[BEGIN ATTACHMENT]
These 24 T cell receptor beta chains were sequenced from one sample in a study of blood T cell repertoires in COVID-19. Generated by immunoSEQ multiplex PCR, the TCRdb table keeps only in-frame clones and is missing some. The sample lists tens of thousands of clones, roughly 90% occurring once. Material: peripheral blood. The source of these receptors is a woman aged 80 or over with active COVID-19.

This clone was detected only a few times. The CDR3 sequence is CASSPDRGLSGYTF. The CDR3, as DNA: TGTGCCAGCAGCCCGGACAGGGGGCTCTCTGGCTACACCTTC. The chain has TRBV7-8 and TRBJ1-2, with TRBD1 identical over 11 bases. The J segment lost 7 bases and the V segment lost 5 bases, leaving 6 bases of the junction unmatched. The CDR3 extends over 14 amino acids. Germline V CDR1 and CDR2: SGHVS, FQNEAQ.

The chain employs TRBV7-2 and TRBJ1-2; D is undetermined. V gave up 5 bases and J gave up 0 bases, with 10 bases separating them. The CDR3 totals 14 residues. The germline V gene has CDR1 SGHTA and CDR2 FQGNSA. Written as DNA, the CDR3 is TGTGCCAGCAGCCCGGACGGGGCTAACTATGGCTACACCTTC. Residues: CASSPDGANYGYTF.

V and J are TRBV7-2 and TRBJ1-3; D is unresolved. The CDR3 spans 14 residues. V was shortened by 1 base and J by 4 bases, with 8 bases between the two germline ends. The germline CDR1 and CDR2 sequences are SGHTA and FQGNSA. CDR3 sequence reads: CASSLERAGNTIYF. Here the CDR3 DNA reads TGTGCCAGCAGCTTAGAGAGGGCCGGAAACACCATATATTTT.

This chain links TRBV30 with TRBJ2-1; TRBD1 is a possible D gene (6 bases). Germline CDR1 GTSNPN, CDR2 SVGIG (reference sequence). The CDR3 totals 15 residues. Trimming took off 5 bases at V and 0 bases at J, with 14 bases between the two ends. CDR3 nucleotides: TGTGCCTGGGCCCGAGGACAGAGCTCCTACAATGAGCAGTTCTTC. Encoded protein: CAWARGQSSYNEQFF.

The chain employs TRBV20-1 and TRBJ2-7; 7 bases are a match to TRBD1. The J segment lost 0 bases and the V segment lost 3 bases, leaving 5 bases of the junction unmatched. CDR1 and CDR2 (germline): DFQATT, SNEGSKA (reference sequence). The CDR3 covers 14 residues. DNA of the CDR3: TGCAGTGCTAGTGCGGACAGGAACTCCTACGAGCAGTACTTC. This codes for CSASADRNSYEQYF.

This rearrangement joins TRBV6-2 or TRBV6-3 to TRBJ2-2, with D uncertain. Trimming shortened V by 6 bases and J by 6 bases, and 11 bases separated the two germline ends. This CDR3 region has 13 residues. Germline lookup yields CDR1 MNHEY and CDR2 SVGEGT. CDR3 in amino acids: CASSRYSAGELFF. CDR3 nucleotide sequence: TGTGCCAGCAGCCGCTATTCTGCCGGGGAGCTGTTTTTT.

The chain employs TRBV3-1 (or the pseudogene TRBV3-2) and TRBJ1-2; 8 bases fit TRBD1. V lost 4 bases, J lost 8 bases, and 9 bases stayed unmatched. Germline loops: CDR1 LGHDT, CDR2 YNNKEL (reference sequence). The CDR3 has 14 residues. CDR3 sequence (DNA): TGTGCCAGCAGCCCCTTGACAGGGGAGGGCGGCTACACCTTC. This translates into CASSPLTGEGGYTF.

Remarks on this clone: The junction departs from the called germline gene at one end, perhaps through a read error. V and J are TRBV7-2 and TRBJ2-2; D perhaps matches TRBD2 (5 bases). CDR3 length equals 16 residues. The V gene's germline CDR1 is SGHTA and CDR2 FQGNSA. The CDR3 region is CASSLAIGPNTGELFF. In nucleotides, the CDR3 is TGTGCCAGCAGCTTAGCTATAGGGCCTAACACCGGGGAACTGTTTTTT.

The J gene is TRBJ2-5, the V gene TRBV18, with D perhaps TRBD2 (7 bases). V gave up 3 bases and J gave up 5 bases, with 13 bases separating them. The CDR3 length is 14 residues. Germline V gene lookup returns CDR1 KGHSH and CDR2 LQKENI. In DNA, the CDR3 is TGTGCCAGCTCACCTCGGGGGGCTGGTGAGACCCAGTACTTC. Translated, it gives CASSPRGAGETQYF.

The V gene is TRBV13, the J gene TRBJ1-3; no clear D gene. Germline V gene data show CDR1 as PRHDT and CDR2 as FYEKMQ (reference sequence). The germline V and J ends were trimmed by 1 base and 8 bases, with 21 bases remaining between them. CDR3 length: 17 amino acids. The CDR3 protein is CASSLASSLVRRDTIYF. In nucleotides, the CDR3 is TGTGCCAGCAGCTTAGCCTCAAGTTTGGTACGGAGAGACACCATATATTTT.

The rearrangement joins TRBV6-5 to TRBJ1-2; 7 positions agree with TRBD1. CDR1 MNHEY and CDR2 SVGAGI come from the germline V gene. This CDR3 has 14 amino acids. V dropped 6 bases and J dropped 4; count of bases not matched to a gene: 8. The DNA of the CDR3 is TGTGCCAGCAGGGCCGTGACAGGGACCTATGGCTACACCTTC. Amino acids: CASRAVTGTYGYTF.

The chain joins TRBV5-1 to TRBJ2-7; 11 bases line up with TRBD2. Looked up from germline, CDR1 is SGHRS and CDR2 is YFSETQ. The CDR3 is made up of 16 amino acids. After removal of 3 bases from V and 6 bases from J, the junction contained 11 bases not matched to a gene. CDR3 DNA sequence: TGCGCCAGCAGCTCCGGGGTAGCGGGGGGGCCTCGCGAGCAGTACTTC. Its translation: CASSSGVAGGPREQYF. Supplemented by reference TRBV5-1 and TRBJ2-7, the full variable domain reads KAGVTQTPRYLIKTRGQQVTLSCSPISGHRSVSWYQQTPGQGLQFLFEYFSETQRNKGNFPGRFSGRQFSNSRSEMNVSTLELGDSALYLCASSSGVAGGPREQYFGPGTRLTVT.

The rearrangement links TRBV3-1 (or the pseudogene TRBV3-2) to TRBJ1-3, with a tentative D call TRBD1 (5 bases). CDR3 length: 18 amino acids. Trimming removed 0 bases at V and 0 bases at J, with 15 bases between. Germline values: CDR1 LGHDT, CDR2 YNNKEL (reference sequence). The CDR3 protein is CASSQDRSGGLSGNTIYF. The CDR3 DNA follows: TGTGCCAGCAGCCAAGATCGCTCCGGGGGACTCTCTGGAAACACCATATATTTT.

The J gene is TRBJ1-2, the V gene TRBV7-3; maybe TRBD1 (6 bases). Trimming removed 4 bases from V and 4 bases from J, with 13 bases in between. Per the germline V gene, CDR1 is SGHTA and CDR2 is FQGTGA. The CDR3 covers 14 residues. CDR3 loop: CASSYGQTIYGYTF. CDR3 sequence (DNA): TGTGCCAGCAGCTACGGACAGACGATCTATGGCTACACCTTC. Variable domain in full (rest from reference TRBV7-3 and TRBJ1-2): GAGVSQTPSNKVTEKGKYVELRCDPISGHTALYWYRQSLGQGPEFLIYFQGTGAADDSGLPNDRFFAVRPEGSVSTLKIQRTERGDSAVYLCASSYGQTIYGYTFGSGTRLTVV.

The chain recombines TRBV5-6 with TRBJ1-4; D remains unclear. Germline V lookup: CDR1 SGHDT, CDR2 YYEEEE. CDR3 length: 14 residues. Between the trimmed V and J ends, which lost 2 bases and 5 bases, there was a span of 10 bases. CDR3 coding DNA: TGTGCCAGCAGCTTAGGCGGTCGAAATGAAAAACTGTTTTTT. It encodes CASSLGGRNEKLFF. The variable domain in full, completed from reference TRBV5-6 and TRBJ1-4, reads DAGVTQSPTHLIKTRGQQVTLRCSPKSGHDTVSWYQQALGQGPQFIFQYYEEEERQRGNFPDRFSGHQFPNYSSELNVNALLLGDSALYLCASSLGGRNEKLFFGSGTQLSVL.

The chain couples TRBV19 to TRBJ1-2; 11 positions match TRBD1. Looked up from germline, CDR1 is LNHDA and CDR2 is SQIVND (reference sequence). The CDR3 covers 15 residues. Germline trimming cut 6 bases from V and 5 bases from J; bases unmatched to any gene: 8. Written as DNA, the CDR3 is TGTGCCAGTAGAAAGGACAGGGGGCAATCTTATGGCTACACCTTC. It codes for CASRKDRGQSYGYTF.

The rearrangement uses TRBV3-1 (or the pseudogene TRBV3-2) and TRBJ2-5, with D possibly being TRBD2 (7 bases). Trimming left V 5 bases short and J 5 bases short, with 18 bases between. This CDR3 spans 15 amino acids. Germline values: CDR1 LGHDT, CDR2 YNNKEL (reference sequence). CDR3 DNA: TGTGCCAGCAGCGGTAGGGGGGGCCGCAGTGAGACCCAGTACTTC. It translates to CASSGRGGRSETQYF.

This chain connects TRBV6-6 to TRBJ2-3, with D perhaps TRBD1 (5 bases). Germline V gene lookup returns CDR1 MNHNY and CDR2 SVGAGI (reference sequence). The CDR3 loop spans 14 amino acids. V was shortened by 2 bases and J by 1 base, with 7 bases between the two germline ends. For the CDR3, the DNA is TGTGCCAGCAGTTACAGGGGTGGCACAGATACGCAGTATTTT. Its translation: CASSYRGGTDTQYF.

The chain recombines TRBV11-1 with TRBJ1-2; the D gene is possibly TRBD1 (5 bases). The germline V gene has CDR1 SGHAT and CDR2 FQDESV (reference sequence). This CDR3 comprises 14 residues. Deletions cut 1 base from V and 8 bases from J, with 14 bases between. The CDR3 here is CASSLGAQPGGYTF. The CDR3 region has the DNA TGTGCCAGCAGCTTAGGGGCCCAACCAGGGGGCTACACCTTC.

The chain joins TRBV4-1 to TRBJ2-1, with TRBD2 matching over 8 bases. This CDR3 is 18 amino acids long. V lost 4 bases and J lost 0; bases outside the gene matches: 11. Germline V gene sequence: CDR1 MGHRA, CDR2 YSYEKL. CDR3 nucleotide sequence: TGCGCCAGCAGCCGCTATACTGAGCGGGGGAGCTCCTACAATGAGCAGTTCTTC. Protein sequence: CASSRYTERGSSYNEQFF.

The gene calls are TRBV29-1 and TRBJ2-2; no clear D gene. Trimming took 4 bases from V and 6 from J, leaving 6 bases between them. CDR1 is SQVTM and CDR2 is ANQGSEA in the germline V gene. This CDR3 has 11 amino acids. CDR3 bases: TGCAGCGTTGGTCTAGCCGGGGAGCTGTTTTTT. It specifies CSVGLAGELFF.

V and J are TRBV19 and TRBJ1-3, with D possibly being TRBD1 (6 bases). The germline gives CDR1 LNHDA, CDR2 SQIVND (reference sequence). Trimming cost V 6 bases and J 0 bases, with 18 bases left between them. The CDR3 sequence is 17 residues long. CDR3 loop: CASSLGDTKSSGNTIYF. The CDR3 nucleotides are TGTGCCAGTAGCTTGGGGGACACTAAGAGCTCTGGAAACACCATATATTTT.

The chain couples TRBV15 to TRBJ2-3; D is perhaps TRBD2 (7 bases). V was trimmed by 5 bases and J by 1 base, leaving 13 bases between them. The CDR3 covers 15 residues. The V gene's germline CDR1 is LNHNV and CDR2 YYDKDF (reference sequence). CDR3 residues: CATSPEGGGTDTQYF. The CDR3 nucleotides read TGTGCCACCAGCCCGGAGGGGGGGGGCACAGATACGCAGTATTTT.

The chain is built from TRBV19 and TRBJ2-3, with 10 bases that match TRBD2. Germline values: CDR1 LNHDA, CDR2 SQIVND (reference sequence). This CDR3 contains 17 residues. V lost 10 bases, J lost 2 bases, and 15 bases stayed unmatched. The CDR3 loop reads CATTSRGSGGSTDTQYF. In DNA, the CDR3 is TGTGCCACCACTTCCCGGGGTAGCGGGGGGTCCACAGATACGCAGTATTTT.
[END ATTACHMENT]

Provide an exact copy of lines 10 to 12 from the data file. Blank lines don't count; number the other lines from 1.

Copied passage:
The J gene is TRBJ2-5, the V gene TRBV18, with D perhaps TRBD2 (7 bases). V gave up 3 bases and J gave up 5 bases, with 13 bases separating them. The CDR3 length is 14 residues. Germline V gene lookup returns CDR1 KGHSH and CDR2 LQKENI. In DNA, the CDR3 is TGTGCCAGCTCACCTCGGGGGGCTGGTGAGACCCAGTACTTC. Translated, it gives CASSPRGAGETQYF.

The V gene is TRBV13, the J gene TRBJ1-3; no clear D gene. Germline V gene data show CDR1 as PRHDT and CDR2 as FYEKMQ (reference sequence). The germline V and J ends were trimmed by 1 base and 8 bases, with 21 bases remaining between them. CDR3 length: 17 amino acids. The CDR3 protein is CASSLASSLVRRDTIYF. In nucleotides, the CDR3 is TGTGCCAGCAGCTTAGCCTCAAGTTTGGTACGGAGAGACACCATATATTTT.

The rearrangement joins TRBV6-5 to TRBJ1-2; 7 positions agree with TRBD1. CDR1 MNHEY and CDR2 SVGAGI come from the germline V gene. This CDR3 has 14 amino acids. V dropped 6 bases and J dropped 4; count of bases not matched to a gene: 8. The DNA of the CDR3 is TGTGCCAGCAGGGCCGTGACAGGGACCTATGGCTACACCTTC. Amino acids: CASRAVTGTYGYTF.